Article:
This monograph probes the structure of the verb phrase through a cross-linguistic investigation of the syntax and morphology of relevant constructions. In particular, the author provides evidence for two event-related non-lexical projections called "inner aspect" and "event". The former is found within the verb phrase and encodes information on the endpoint of an event. The latter is found at the edge of the verb phrase and demarcates the boundary of a particular domain of syntax, L-syntax. Although languages vary in their use of these projections and in the way they encode the endpoints of events, the author argues that the comparison of a number of languages and the analysis of a range of constructions results in the emergence of a consistent picture.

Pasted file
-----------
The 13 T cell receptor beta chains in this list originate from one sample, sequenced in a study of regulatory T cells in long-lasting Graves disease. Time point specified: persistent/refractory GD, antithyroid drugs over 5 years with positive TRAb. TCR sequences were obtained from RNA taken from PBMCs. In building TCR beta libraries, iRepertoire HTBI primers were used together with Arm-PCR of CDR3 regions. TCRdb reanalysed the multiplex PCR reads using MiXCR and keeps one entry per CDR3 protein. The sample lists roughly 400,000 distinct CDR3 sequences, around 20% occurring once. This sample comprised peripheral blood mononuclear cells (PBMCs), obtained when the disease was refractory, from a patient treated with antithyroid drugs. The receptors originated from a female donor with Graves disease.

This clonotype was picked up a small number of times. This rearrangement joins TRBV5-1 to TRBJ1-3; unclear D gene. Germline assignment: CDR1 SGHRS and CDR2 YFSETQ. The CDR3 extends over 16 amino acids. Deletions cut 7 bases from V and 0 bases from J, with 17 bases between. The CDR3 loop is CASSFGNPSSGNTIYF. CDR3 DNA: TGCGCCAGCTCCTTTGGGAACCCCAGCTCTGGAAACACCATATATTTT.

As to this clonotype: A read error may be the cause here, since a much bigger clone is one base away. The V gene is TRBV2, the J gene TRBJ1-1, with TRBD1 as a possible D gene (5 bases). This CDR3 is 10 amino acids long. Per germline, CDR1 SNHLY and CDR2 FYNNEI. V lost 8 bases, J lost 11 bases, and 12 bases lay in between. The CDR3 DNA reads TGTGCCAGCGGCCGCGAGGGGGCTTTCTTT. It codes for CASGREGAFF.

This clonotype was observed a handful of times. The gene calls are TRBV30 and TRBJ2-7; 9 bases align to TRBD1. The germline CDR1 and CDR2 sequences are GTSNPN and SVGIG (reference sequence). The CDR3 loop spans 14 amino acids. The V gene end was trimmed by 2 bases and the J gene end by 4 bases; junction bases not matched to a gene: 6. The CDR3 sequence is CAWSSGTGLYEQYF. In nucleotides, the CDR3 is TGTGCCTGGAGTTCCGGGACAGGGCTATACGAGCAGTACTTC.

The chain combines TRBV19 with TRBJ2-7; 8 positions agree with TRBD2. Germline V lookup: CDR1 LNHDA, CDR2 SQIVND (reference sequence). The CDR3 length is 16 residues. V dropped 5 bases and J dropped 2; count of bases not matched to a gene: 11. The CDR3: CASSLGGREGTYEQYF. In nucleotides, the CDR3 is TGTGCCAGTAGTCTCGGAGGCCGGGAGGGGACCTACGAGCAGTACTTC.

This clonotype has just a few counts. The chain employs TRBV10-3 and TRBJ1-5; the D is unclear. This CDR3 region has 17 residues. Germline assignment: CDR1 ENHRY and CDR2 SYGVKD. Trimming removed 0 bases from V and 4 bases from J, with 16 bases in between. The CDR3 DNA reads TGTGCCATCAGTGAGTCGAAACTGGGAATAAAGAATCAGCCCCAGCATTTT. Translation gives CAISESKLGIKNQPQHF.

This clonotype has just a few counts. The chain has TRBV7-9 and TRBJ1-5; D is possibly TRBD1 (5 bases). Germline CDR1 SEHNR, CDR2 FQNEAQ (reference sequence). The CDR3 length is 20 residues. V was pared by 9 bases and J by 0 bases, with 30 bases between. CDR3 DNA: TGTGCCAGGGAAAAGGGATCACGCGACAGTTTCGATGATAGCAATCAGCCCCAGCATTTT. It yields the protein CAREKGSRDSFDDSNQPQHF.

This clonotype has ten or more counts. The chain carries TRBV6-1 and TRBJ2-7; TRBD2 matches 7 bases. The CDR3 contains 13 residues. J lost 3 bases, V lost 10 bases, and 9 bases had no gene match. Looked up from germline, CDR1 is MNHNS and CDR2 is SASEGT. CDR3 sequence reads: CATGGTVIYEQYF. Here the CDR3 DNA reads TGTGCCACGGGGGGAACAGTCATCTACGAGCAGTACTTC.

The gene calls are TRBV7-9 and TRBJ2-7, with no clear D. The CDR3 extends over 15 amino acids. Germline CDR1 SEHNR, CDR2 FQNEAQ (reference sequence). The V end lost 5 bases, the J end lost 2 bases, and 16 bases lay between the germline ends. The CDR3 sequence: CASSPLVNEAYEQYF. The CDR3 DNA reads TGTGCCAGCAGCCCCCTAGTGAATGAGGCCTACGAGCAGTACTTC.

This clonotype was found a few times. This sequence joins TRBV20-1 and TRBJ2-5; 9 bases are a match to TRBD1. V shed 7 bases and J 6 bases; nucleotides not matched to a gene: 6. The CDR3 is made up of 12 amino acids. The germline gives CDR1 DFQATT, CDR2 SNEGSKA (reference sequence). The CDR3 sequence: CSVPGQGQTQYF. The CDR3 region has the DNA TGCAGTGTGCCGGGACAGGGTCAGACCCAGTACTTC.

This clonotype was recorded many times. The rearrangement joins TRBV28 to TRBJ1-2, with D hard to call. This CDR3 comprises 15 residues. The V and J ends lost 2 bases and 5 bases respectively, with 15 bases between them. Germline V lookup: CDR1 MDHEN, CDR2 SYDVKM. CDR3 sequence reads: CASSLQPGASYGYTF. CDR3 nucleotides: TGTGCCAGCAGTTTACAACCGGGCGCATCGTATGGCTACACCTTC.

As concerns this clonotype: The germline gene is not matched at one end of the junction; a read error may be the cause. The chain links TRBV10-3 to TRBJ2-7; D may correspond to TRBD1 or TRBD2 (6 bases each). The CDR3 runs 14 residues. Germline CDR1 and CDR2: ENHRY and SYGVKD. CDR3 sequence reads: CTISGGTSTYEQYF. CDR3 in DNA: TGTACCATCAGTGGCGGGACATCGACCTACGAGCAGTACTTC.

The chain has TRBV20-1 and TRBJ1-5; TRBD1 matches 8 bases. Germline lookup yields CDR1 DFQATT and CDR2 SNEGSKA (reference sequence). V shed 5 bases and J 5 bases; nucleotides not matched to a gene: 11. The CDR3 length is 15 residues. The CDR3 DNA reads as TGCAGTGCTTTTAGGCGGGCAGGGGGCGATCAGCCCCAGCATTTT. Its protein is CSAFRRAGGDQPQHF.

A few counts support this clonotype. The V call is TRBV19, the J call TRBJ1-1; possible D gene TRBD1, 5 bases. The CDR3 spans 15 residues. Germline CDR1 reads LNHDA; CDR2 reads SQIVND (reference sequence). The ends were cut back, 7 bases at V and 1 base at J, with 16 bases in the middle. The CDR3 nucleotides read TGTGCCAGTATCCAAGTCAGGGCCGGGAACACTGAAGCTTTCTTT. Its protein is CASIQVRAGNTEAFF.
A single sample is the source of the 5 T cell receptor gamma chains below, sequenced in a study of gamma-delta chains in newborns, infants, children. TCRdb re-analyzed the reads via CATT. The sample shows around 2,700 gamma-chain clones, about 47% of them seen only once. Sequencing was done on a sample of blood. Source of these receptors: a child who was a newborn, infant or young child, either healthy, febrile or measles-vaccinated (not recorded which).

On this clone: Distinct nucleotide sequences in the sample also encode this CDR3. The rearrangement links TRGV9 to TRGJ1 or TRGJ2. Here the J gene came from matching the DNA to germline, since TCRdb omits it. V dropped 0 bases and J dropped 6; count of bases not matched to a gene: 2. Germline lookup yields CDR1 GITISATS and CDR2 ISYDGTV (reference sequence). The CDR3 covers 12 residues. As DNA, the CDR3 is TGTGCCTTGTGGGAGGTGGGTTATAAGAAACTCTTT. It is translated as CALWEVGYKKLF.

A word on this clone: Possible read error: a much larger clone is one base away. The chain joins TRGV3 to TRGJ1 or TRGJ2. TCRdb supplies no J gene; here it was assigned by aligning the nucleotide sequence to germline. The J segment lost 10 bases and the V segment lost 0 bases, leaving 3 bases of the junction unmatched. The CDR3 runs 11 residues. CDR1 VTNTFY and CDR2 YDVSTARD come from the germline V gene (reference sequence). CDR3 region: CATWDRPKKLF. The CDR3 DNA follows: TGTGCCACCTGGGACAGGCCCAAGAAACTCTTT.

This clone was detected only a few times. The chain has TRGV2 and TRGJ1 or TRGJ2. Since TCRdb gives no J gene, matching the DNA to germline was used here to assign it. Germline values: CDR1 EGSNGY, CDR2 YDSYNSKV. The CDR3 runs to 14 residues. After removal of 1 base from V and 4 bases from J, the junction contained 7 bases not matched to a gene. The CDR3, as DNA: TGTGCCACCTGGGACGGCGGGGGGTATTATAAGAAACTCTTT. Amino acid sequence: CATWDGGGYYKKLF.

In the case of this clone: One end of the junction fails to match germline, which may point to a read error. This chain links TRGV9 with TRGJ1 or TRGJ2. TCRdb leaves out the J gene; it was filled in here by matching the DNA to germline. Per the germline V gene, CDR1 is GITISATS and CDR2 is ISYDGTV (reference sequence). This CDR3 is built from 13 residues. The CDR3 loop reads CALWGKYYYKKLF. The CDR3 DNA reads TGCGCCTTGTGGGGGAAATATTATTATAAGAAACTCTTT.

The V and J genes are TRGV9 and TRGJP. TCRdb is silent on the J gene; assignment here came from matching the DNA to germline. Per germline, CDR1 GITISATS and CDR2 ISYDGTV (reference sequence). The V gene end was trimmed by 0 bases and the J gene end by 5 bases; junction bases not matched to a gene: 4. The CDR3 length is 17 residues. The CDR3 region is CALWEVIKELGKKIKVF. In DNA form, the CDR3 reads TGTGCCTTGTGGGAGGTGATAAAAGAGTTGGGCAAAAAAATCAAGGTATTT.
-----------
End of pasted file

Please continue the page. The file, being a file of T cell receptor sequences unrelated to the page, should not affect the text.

While much of the discussion involves Austronesian languages such as Malagasy and Tagalog, other languages such as French, Spanish, Swedish, Scots Gaelic, Chinese, Japanese, Navajo, Slave, and Kalagan are discussed. Syntactic and morphological data from these languages are used to illuminate the details of the phrase structure of the verbal predicate. These data also aid in understanding how phrase structure is used to express certain facets of language, such as event structure, aspectual verb classes, productive and lexical causatives, derived objects, agents and causes, and coerced structures.